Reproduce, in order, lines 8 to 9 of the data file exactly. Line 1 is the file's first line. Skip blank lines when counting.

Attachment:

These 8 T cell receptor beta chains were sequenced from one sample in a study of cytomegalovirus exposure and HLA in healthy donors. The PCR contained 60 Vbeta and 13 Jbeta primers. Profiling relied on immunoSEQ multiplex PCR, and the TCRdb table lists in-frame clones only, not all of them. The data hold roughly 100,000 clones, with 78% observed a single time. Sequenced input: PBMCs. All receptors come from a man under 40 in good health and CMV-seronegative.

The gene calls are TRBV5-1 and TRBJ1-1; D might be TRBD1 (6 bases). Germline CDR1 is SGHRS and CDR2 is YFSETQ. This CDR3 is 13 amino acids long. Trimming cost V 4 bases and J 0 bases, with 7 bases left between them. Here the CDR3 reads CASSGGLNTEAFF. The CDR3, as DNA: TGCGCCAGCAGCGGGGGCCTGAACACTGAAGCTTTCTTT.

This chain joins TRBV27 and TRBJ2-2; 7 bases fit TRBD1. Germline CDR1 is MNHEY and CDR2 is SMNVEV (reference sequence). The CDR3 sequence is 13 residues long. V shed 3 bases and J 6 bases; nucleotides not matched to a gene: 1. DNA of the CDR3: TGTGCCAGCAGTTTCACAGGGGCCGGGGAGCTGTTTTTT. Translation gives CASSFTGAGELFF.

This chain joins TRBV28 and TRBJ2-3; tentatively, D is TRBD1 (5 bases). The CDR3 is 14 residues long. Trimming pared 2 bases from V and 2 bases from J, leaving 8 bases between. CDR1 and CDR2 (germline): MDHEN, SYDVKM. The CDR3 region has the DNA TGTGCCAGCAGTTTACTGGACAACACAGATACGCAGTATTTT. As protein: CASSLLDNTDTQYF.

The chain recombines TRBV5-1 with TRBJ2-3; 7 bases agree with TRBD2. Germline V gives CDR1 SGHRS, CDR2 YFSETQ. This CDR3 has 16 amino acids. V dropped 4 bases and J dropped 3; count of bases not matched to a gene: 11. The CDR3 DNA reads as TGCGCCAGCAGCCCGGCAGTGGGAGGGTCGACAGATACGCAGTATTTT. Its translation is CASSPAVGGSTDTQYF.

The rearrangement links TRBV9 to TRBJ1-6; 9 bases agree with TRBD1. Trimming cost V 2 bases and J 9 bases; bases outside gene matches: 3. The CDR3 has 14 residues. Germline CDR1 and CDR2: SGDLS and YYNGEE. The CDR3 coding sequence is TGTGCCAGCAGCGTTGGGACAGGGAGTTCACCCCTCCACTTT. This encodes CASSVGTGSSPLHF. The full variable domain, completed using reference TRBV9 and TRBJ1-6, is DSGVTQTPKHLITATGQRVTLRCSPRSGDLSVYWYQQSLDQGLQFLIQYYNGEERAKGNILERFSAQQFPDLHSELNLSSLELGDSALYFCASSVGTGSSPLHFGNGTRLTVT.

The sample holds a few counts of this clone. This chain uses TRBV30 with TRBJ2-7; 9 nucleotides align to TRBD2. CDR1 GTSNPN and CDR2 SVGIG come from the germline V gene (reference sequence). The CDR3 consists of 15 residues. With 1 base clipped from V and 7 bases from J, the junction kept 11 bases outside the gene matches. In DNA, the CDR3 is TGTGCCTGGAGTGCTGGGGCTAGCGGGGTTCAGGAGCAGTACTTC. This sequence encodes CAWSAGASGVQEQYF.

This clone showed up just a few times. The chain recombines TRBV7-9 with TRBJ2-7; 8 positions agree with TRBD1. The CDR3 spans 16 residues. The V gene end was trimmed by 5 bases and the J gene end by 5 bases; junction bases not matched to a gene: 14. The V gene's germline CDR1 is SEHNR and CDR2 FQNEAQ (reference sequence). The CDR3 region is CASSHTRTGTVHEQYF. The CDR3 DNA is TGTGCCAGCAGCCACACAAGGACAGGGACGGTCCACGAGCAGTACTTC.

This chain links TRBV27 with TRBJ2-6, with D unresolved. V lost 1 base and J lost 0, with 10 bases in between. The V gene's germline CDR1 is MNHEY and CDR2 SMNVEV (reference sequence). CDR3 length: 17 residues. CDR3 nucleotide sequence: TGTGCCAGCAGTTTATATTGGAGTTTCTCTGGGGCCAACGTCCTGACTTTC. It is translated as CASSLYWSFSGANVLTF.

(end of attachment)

This clone showed up just a few times. The chain recombines TRBV7-9 with TRBJ2-7; 8 positions agree with TRBD1. The CDR3 spans 16 residues. The V gene end was trimmed by 5 bases and the J gene end by 5 bases; junction bases not matched to a gene: 14. The V gene's germline CDR1 is SEHNR and CDR2 FQNEAQ (reference sequence). The CDR3 region is CASSHTRTGTVHEQYF. The CDR3 DNA is TGTGCCAGCAGCCACACAAGGACAGGGACGGTCCACGAGCAGTACTTC.

This chain links TRBV27 with TRBJ2-6, with D unresolved. V lost 1 base and J lost 0, with 10 bases in between. The V gene's germline CDR1 is MNHEY and CDR2 SMNVEV (reference sequence). CDR3 length: 17 residues. CDR3 nucleotide sequence: TGTGCCAGCAGTTTATATTGGAGTTTCTCTGGGGCCAACGTCCTGACTTTC. It is translated as CASSLYWSFSGANVLTF.